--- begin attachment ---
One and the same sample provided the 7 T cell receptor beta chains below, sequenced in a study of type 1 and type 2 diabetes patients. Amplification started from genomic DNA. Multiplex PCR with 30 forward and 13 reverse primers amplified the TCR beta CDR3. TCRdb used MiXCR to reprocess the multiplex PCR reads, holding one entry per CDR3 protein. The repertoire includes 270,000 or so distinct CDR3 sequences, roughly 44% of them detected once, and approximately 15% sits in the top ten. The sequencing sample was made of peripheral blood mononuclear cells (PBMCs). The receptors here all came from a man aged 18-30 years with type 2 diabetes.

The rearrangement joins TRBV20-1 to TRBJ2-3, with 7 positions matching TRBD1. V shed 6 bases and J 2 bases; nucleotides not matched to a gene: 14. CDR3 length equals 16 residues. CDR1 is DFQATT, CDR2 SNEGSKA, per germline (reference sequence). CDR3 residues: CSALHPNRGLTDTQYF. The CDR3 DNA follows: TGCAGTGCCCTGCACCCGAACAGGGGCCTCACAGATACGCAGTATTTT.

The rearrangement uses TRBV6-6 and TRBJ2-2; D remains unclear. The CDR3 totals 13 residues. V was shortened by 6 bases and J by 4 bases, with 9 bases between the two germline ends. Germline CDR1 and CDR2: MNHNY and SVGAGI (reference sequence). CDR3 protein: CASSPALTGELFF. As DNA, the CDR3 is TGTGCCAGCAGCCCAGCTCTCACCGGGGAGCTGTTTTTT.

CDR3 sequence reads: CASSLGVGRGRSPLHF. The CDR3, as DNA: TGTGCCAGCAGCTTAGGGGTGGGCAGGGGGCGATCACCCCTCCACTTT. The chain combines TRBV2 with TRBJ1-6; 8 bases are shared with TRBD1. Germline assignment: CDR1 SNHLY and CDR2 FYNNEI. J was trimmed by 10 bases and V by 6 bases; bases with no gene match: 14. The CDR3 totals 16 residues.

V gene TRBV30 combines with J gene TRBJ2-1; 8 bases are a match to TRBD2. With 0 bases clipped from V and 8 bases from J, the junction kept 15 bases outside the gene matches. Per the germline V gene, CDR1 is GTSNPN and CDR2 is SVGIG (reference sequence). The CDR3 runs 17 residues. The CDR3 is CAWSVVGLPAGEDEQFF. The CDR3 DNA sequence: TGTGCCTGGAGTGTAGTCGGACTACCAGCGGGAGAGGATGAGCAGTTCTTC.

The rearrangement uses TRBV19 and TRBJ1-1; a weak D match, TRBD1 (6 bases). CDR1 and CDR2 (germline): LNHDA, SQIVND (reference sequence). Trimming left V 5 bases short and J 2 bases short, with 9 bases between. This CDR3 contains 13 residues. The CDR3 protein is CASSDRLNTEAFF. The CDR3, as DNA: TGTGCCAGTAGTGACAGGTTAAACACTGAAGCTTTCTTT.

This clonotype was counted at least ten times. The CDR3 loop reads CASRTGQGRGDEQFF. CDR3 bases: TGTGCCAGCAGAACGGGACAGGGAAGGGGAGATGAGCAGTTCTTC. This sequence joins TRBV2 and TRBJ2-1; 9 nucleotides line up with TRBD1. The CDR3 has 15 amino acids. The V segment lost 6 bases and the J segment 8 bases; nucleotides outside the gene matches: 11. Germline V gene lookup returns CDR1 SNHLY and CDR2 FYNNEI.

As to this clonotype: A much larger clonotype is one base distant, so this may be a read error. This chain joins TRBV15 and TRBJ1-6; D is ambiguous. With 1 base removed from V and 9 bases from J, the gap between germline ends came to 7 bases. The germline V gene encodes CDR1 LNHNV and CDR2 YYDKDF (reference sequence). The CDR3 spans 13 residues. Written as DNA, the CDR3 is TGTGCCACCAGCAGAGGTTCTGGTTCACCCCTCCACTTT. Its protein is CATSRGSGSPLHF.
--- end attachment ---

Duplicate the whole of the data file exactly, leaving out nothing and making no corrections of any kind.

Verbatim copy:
One and the same sample provided the 7 T cell receptor beta chains below, sequenced in a study of type 1 and type 2 diabetes patients. Amplification started from genomic DNA. Multiplex PCR with 30 forward and 13 reverse primers amplified the TCR beta CDR3. TCRdb used MiXCR to reprocess the multiplex PCR reads, holding one entry per CDR3 protein. The repertoire includes 270,000 or so distinct CDR3 sequences, roughly 44% of them detected once, and approximately 15% sits in the top ten. The sequencing sample was made of peripheral blood mononuclear cells (PBMCs). The receptors here all came from a man aged 18-30 years with type 2 diabetes.

The rearrangement joins TRBV20-1 to TRBJ2-3, with 7 positions matching TRBD1. V shed 6 bases and J 2 bases; nucleotides not matched to a gene: 14. CDR3 length equals 16 residues. CDR1 is DFQATT, CDR2 SNEGSKA, per germline (reference sequence). CDR3 residues: CSALHPNRGLTDTQYF. The CDR3 DNA follows: TGCAGTGCCCTGCACCCGAACAGGGGCCTCACAGATACGCAGTATTTT.

The rearrangement uses TRBV6-6 and TRBJ2-2; D remains unclear. The CDR3 totals 13 residues. V was shortened by 6 bases and J by 4 bases, with 9 bases between the two germline ends. Germline CDR1 and CDR2: MNHNY and SVGAGI (reference sequence). CDR3 protein: CASSPALTGELFF. As DNA, the CDR3 is TGTGCCAGCAGCCCAGCTCTCACCGGGGAGCTGTTTTTT.

CDR3 sequence reads: CASSLGVGRGRSPLHF. The CDR3, as DNA: TGTGCCAGCAGCTTAGGGGTGGGCAGGGGGCGATCACCCCTCCACTTT. The chain combines TRBV2 with TRBJ1-6; 8 bases are shared with TRBD1. Germline assignment: CDR1 SNHLY and CDR2 FYNNEI. J was trimmed by 10 bases and V by 6 bases; bases with no gene match: 14. The CDR3 totals 16 residues.

V gene TRBV30 combines with J gene TRBJ2-1; 8 bases are a match to TRBD2. With 0 bases clipped from V and 8 bases from J, the junction kept 15 bases outside the gene matches. Per the germline V gene, CDR1 is GTSNPN and CDR2 is SVGIG (reference sequence). The CDR3 runs 17 residues. The CDR3 is CAWSVVGLPAGEDEQFF. The CDR3 DNA sequence: TGTGCCTGGAGTGTAGTCGGACTACCAGCGGGAGAGGATGAGCAGTTCTTC.

The rearrangement uses TRBV19 and TRBJ1-1; a weak D match, TRBD1 (6 bases). CDR1 and CDR2 (germline): LNHDA, SQIVND (reference sequence). Trimming left V 5 bases short and J 2 bases short, with 9 bases between. This CDR3 contains 13 residues. The CDR3 protein is CASSDRLNTEAFF. The CDR3, as DNA: TGTGCCAGTAGTGACAGGTTAAACACTGAAGCTTTCTTT.

This clonotype was counted at least ten times. The CDR3 loop reads CASRTGQGRGDEQFF. CDR3 bases: TGTGCCAGCAGAACGGGACAGGGAAGGGGAGATGAGCAGTTCTTC. This sequence joins TRBV2 and TRBJ2-1; 9 nucleotides line up with TRBD1. The CDR3 has 15 amino acids. The V segment lost 6 bases and the J segment 8 bases; nucleotides outside the gene matches: 11. Germline V gene lookup returns CDR1 SNHLY and CDR2 FYNNEI.

As to this clonotype: A much larger clonotype is one base distant, so this may be a read error. This chain joins TRBV15 and TRBJ1-6; D is ambiguous. With 1 base removed from V and 9 bases from J, the gap between germline ends came to 7 bases. The germline V gene encodes CDR1 LNHNV and CDR2 YYDKDF (reference sequence). The CDR3 spans 13 residues. Written as DNA, the CDR3 is TGTGCCACCAGCAGAGGTTCTGGTTCACCCCTCCACTTT. Its protein is CATSRGSGSPLHF.